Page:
Acclaimed multi-instrumentalist and humanitarian Pete Sears loves getting into a psychedelic groove.
The London-born, Marin-based musician feels fortunate to have achieved that sought-after state of gravitational buoyancy innumerable times throughout his career—whether playing with Jimi Hendrix in the ‘60s, Jefferson Starship in the ‘70s, Jerry Garcia in the ‘80s, or the Lester Chambers-fronted psychedelic soul collective, Moonalice, today.
“We still go off into the ether,” says Sears. “There’s a strange metaphysical mode the band enters—and that’s when the magic happens. We’re all like a school of fish, just going together. You just go for it—and that’s when the roof gets lifted off places.”
Fans can expect plenty of mind-expanding instrumentation and roof-raising when Moonalice hits Great American Music Hall on Fri/22 to celebrate the release of their latest EP, Full Moonalice Vol 1., a six-song psych-soul set, featuring singles “Woo Woo,” “Time Has Come Today,” and “Let’s Get Funky.”
I spoke to Sears (also a member of other retro-leaning projects like Steamhammer, Steve Kimock’s ZERO, and David Nelson Band) about Moonalice, his experiences working with some of the greatest rock legends of all time, and how his decades-long determination to question authority continues to shape his humanitarian work and music.
48 HILLS You’ve played with so many groups over the past five decades. How does Moonalice compare to the other bands?
PETE SEARS There’s nothing better than the new Moonalice, with Lester Chambers and his son Dylan and the T Sisters. As far as us playing in the background, it’s wonderful to have such a strong front line. Lester is one of the soul singers from the old guard and sang on those original Chambers Brothers songs, and we’re sort of redoing that stuff. We just released “Let’s Get Funky,” and “Time Has Come Today,” a big Chambers Brothers hit in November of last year. With the T Sisters, we released “Woo Woo,” a song they sing that’s great.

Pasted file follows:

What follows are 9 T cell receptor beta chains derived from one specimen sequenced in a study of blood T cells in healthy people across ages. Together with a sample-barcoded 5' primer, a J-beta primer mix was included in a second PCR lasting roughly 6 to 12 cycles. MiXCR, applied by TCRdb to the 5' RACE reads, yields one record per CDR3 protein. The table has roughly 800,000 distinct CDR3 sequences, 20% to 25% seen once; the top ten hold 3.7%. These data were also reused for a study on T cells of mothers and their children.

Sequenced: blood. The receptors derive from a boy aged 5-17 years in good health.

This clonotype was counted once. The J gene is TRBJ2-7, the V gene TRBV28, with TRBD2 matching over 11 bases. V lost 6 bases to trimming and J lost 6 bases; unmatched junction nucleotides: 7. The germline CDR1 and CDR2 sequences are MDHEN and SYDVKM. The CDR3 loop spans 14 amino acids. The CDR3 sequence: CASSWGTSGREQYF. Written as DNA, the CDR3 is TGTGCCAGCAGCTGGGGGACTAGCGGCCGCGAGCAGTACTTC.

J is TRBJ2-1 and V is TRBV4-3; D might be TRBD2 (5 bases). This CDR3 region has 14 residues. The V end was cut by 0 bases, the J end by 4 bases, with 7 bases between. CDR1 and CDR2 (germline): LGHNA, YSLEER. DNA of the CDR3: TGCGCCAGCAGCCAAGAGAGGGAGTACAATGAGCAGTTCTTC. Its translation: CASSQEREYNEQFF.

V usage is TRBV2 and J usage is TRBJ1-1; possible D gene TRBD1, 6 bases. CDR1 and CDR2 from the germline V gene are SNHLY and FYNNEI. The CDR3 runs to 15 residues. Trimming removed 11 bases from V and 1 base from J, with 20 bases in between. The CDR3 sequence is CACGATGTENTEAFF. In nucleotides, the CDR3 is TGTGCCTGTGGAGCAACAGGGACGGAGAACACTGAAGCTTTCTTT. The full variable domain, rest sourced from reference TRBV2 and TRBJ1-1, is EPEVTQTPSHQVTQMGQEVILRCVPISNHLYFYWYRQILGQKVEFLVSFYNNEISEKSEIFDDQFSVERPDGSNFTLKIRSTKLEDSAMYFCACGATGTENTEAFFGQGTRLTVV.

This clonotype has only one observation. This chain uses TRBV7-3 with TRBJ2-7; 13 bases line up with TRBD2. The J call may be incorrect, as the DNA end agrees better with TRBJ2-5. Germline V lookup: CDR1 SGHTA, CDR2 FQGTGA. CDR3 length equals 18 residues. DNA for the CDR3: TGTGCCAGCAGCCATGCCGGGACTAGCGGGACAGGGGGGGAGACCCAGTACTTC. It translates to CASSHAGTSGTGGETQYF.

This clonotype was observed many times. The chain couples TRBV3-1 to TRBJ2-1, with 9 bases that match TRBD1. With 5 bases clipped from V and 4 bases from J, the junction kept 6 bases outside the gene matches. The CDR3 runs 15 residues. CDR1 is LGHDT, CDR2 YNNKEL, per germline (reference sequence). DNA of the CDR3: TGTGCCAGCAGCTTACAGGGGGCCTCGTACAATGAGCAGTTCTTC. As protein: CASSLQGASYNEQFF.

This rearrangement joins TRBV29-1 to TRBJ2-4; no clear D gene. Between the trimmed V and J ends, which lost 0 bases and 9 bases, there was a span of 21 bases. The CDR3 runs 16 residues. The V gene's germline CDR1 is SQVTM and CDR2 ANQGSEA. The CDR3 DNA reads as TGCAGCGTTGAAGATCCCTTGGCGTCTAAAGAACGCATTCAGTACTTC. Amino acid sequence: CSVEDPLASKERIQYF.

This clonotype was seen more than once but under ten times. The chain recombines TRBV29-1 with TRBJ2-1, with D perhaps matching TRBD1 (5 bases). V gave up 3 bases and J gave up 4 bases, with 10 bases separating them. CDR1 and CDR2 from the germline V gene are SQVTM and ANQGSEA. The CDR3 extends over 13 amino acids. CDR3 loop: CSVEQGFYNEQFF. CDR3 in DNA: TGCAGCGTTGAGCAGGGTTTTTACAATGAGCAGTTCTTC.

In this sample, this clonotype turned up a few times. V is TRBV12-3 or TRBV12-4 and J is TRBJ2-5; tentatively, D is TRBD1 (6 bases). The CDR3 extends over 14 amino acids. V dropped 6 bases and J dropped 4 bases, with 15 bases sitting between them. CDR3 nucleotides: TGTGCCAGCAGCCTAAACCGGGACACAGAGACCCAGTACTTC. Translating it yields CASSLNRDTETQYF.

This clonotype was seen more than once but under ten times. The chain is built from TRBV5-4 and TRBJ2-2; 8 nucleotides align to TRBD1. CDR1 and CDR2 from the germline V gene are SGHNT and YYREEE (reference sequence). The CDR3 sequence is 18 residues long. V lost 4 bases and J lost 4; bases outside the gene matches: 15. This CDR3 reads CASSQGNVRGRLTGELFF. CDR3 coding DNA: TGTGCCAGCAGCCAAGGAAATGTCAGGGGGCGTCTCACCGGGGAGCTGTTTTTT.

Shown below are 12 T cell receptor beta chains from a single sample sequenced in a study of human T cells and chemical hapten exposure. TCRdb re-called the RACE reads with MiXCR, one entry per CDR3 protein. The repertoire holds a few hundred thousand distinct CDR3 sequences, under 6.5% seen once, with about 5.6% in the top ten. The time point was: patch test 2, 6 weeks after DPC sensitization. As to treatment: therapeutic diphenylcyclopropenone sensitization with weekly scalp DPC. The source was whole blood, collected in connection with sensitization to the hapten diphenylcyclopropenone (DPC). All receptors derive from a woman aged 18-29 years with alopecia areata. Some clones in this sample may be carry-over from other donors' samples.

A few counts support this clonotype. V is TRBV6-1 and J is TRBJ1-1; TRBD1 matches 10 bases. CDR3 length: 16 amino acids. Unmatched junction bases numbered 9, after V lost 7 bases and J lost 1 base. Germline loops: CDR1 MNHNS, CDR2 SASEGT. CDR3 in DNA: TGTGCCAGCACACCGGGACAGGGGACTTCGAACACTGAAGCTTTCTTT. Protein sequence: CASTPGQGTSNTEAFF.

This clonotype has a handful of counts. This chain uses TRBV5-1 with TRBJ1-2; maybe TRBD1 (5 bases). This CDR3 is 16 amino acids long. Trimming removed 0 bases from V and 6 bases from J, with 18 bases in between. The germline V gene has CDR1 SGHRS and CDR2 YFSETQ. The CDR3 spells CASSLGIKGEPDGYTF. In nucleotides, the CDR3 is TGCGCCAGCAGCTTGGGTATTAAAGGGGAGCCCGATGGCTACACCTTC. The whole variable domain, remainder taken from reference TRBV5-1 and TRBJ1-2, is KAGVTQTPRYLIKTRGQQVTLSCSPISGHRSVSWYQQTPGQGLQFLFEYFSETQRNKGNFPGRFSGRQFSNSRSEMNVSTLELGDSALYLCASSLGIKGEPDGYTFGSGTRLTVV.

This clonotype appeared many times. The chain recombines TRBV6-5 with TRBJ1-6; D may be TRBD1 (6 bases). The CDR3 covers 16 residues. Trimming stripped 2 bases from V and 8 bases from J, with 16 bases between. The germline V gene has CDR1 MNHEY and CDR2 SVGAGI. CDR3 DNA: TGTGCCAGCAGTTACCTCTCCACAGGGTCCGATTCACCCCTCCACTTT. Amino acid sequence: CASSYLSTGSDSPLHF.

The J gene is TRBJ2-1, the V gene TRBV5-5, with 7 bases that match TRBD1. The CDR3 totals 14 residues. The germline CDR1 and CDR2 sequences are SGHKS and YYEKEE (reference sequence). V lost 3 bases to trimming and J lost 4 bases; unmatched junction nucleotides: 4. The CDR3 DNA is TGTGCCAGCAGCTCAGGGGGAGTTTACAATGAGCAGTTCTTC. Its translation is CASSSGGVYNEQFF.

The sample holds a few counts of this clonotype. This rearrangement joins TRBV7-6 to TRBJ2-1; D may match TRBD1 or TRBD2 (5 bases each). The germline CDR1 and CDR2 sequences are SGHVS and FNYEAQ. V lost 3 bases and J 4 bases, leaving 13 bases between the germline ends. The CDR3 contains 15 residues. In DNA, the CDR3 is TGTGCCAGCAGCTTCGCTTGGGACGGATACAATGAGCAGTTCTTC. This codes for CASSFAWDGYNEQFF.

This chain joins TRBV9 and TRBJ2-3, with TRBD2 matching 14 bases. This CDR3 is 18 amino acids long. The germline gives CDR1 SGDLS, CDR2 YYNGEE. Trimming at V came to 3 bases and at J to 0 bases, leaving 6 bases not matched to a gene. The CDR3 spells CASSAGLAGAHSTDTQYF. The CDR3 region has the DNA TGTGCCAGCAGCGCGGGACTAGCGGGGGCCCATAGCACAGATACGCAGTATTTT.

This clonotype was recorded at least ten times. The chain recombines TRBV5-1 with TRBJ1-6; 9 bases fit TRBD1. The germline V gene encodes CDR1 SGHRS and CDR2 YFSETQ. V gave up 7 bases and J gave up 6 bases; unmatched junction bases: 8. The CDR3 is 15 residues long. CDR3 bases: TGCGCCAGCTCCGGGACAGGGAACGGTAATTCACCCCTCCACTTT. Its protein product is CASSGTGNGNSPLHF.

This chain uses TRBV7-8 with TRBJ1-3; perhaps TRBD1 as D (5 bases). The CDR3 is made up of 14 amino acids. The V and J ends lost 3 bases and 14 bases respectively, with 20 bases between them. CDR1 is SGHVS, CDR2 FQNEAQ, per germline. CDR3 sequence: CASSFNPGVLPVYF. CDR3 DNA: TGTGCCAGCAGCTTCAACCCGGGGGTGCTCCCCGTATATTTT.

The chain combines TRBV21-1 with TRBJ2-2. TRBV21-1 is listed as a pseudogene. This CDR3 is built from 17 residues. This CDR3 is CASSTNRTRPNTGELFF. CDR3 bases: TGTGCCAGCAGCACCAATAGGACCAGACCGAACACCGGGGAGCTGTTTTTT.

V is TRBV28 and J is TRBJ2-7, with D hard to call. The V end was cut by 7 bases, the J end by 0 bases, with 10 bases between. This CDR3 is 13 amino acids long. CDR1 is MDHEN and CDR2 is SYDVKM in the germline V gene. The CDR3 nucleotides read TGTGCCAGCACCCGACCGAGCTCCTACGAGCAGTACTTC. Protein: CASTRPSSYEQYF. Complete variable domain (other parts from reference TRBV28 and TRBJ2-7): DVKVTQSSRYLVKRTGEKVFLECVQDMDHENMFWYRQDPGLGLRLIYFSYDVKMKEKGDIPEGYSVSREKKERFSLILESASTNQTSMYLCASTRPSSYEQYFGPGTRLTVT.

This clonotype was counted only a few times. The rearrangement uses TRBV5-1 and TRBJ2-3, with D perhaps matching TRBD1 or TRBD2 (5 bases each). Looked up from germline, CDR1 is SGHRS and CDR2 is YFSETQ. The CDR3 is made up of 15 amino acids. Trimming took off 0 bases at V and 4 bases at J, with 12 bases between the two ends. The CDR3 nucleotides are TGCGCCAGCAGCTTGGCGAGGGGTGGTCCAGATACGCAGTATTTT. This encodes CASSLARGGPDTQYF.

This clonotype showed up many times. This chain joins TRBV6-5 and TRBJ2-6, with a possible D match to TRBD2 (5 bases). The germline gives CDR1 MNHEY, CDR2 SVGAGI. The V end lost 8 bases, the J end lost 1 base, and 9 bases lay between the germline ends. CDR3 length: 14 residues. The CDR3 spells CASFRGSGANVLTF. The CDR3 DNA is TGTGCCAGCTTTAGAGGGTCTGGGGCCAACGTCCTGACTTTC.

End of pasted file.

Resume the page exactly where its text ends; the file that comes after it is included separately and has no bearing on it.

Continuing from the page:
48 HILLS I’m so curious about so many of the icons you’ve worked with, particularly Jimi Hendrix. Going back to the ‘60s, you met Hendrix through his manager and former Animals’ bassist Chas Chandler, and eventually played with him in the psychedelic rock band Sam Gopal’s Dream. What were your impressions of him?
PETE SEARS I was with a band called Fleur de Lys in early ‘67 and a couple of the guys in the band were staying at The Animals’ Eric Burdon’s house in London. I was visiting them and sitting in the kitchen and Chas Chandler walked in with this really humble, sweet guy—no airs.
We talked for half an hour and he seemed really cool. I had no idea he could play as well as he did. He took the whole London music scene by storm.
I was playing keyboards with that particular band and he came down and we were recording a single, a song called “Amen,” an old Impressions song and Jimi came by and overdubbed on that.
Then after that band, I played with another band at psychedelic blues clubs around London. Jimi sat in and played our guitar player’s guitar backwards, and played it amazingly, and used the mic stand to rub against the strings in this cool, psychedelic way.
48 HILLS You worked with Rod Stewart on four of his earliest albums including the career-defining Every Picture Tells a Story. Talk to me about the recording of that album.
PETE SEARS He’d bring us over to his house, this motley, ragtag group of guys, Ron Wood, Ian McLagan, and Martin Quittenton. Martin Quittenton really came to the front. He helped Rod write “Maggie May” and some of the other beautiful acoustic guitar-based stuff. Ron Wood added his magic with the slide guitar. All the basic tracks had a live feel to them with Micky Waller on drums, who hit everything in the right way.
Rod’s production style was to go with the feel rather than this precision-perfect thing. If you listen carefully, you can hear little mistakes or the wrong note. A lot of that production style was lost in coming decades, especially in the ‘80s when everybody was obsessing over perfect notes and arrangements. So that had a freshness and spontaneity to it.
48 HILLS By the mid-’70s you had moved to the US, joined Jefferson Starship, married your wife and co-writer Jeanette, and settled in Marin County. You and singer Grace Slick would end up writing together throughout that decade. What made her such an amazing collaborator?
PETE SEARS When Jeanette and I first flew over from England in 1974 and I joined Jefferson Starship, we went to Grace’s house and just hit it off. I started messing around with the piano, she started scribbling down lyrics and we wrote “Hyperdrive” for the first album. Then we kept writing and had a good writing relationship.
Grace was a great talent, very individualistic, with a distinctive vocal style and that natural charisma. For any woman to break through in any field, back in the ‘40s and ‘50s, there was so much pressure to conform to this sexualized way of being largely invented by men, in this male-dominated society, especially in entertainment.